That might sound backwards, but anyone in the IoT space would agree – it’s a race to productization and deployment. Understanding data and applying it to your business can take careful planning and time that you likely don’t have. Businesses are preparing themselves for the reality of IoT – or catching up to the competition who are already working with IoT driven data. That preparation will include an investment in data management tools to make the most of an IoT strategy. Harbor Research predicts that if you have connected products with no long-term data services strategy, then “you’re in the Pervasive Internet of Things booster rocket… when the booster runs out of fuel (product-centric profits), you’ll fall back to Earth. And that’s going to hurt.” Learn more about how IoT is changing how we live and take care of business, check out my previous blog post. Next time we will discuss how the Internet of Things is enhancing experiences everyday in smart cities. Stay tuned!

Internet of Things (IoT): Changing how we live and take care of business

Harvard Business Review published a blog about the Internet of Things (IoT) and markets where IoT has grown strong. Blog author, Simona Jankowski, wrote, “IoT is expected to connect 28 billion “things” to the internet by 2020, ranging from wearable devices such as smartwatches to automobiles, appliances, and industrial equipment.” That kind of development is enough to spur an evolution in how we live on a daily basis.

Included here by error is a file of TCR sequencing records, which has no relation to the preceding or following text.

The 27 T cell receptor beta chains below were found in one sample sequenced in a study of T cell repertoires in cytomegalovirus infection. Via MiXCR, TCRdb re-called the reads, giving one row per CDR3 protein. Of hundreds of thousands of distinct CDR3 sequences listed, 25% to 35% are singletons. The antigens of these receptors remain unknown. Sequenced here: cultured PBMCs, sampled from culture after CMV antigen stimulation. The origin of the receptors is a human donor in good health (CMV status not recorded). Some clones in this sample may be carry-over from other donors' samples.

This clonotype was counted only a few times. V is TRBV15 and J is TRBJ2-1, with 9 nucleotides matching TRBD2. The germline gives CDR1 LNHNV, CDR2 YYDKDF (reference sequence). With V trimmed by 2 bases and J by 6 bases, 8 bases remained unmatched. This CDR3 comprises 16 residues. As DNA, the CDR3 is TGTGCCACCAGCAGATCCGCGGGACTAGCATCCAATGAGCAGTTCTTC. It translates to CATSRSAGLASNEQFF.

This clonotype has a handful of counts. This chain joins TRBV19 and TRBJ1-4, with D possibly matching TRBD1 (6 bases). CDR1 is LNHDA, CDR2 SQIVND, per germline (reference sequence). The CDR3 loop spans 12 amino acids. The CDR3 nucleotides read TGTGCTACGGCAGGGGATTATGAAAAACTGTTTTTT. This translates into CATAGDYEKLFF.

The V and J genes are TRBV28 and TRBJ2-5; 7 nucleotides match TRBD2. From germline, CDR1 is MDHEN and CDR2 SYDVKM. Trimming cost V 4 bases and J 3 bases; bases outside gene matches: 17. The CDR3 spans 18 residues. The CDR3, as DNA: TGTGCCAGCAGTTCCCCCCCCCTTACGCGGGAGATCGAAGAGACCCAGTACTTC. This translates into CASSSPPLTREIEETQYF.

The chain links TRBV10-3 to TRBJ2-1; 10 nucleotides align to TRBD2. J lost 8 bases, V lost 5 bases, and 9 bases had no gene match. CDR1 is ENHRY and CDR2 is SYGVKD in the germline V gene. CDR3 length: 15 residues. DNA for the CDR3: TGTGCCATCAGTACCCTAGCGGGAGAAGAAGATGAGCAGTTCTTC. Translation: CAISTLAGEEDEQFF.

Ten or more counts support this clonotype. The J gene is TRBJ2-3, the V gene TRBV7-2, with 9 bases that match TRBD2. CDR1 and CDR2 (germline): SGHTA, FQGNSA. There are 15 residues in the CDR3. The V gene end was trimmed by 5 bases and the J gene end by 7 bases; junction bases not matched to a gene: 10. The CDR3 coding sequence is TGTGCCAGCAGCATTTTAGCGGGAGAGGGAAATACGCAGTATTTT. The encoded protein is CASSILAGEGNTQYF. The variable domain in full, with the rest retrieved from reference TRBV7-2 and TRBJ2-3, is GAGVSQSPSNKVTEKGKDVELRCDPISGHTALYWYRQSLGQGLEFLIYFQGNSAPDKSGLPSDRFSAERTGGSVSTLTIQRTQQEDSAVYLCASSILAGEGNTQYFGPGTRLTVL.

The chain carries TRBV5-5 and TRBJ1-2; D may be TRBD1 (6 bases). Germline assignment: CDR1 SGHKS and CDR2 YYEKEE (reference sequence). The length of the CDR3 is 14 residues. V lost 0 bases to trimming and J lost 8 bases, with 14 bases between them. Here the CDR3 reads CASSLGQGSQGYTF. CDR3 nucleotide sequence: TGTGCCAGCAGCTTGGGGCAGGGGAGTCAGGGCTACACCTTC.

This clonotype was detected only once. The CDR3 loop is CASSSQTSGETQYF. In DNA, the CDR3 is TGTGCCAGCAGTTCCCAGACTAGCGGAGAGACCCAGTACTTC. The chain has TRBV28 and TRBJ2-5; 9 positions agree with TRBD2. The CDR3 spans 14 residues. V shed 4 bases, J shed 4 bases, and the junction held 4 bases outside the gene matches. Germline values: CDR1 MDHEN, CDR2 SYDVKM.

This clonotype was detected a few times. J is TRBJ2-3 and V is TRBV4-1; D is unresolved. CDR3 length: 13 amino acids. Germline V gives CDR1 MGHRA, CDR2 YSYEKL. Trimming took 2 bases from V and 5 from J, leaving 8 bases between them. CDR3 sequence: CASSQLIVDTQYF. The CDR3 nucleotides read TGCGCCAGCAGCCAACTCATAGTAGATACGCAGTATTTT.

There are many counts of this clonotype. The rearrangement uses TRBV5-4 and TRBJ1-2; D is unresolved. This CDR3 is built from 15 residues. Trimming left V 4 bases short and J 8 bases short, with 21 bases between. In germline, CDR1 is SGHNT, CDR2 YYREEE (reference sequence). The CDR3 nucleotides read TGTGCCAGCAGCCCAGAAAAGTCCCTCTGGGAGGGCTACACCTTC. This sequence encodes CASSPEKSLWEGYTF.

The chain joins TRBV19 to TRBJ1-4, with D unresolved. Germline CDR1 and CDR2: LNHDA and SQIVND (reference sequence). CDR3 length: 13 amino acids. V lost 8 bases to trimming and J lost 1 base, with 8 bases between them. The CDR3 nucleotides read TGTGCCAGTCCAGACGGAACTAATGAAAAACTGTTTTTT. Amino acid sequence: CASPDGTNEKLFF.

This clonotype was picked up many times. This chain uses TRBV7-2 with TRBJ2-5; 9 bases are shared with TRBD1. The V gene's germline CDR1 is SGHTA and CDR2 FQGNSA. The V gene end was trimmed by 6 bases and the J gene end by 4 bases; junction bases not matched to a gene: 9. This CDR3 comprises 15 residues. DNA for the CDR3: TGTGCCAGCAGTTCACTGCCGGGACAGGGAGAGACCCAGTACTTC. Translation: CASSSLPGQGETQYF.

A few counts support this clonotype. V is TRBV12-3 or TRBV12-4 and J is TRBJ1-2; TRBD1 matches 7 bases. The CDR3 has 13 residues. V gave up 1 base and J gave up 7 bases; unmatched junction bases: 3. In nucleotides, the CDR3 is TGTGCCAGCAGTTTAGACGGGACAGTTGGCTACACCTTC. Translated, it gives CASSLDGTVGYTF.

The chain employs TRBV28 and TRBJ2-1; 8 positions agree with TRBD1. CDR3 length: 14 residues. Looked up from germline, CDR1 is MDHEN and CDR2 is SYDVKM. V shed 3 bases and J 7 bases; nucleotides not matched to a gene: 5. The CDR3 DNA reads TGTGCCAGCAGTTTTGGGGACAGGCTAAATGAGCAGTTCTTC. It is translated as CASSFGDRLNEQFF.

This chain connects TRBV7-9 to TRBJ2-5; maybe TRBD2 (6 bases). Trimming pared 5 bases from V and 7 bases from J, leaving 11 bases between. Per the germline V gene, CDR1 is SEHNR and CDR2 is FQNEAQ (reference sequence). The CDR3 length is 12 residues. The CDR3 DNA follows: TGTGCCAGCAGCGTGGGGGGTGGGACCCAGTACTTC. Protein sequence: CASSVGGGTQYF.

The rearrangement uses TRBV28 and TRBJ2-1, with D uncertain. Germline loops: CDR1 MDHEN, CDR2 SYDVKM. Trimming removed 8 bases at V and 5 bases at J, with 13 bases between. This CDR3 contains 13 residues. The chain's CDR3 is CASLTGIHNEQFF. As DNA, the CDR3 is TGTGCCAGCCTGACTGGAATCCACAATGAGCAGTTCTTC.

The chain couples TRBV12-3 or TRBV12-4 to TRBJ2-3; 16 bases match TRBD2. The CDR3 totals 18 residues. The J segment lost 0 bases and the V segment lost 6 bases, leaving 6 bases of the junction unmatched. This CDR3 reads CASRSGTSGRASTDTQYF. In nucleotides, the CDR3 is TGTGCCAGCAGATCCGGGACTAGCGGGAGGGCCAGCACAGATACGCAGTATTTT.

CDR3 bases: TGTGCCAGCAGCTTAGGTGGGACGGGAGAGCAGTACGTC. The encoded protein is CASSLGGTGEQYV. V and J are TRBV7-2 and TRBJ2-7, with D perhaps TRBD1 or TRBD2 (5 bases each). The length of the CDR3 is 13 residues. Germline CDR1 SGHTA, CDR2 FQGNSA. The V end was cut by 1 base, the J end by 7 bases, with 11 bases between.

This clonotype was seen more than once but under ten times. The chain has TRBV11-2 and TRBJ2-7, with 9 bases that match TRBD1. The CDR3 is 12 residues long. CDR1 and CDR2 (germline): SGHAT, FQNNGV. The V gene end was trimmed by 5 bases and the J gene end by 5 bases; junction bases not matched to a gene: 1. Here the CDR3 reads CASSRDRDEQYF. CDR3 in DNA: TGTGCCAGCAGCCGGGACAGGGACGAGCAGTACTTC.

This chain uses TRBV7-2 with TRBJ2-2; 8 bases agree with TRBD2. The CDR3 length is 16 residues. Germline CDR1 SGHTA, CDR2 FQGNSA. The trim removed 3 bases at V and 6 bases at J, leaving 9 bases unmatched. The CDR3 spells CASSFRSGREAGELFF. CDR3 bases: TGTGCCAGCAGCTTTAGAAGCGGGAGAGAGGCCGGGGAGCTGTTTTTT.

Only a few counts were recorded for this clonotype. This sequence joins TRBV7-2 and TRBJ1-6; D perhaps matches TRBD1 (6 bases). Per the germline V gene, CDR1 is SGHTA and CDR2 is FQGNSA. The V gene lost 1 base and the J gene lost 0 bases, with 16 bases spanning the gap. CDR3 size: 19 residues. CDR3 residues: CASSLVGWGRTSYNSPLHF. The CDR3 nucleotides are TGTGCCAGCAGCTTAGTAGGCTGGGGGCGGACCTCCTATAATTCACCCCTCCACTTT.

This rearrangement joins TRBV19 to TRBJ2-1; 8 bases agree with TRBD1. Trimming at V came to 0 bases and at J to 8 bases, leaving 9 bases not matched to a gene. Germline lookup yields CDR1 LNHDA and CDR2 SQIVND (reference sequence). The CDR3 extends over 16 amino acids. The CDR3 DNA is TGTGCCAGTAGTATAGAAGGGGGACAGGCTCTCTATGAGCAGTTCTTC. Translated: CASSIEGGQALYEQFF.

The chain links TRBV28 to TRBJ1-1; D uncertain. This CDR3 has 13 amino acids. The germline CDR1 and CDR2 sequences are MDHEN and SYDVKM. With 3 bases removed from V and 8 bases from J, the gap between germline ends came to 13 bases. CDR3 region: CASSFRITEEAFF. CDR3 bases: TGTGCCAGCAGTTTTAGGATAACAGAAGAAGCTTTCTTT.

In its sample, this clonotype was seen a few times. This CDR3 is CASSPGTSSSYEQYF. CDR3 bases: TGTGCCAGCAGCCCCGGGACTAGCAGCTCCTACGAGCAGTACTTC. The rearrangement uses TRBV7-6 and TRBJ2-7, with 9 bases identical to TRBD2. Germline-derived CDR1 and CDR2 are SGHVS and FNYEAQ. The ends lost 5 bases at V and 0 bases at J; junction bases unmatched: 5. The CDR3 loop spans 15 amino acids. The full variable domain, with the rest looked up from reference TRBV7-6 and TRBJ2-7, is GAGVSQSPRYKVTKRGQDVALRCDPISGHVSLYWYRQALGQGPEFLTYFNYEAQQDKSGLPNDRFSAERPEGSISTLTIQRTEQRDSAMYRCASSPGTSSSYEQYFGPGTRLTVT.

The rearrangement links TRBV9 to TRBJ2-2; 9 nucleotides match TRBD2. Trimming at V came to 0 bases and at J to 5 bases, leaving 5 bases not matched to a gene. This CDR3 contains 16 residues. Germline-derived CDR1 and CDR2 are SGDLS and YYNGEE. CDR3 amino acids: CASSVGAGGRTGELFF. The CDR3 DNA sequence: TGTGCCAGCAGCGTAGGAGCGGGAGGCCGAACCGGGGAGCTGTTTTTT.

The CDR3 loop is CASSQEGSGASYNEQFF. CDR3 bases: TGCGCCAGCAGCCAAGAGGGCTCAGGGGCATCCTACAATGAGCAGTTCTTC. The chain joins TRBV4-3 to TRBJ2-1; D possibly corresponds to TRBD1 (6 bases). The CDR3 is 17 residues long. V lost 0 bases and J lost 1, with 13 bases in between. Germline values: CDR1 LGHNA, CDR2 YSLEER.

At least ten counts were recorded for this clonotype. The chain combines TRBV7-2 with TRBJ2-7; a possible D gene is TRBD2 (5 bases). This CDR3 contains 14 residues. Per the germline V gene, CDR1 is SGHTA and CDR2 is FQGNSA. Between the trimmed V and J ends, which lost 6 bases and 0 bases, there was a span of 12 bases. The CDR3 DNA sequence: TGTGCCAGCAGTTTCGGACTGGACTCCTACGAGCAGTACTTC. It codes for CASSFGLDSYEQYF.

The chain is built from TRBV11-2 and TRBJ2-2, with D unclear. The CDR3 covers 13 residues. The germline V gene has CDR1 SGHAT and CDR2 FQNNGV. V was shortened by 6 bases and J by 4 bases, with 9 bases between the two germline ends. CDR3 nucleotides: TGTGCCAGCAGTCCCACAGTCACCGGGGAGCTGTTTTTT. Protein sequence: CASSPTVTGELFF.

As of today, we are already quite connected. You can go for a run wearing your fitness tracker to record your endurance, heart rate, and overall activity. When you get home, your house leverages historical data combined with your preset preferences, to automatically adjust the temperature and get the shower going for you. Your shower shuts off, notifying your coffee maker to start brewing and you’re almost ready for your day – all thanks to recent innovations in IoT, but it doesn’t stop there. You drive to work, and your IoT-enabled dashboard in your car notifies you of some bad traffic up ahead, and directs you through an alternative route.

Enjoying how effortless some of life’s menial tasks have become, enables you to move faster in your day-to-day activities and focus on other tasks at your job. The best part is that these devices don’t require you to do much of anything at all. In fact, you may become so dependent on these, that you forget your old ways of doing things. Now, you’re more aware of your health, you live more comfortably, and you get to work a little bit sooner than you used to.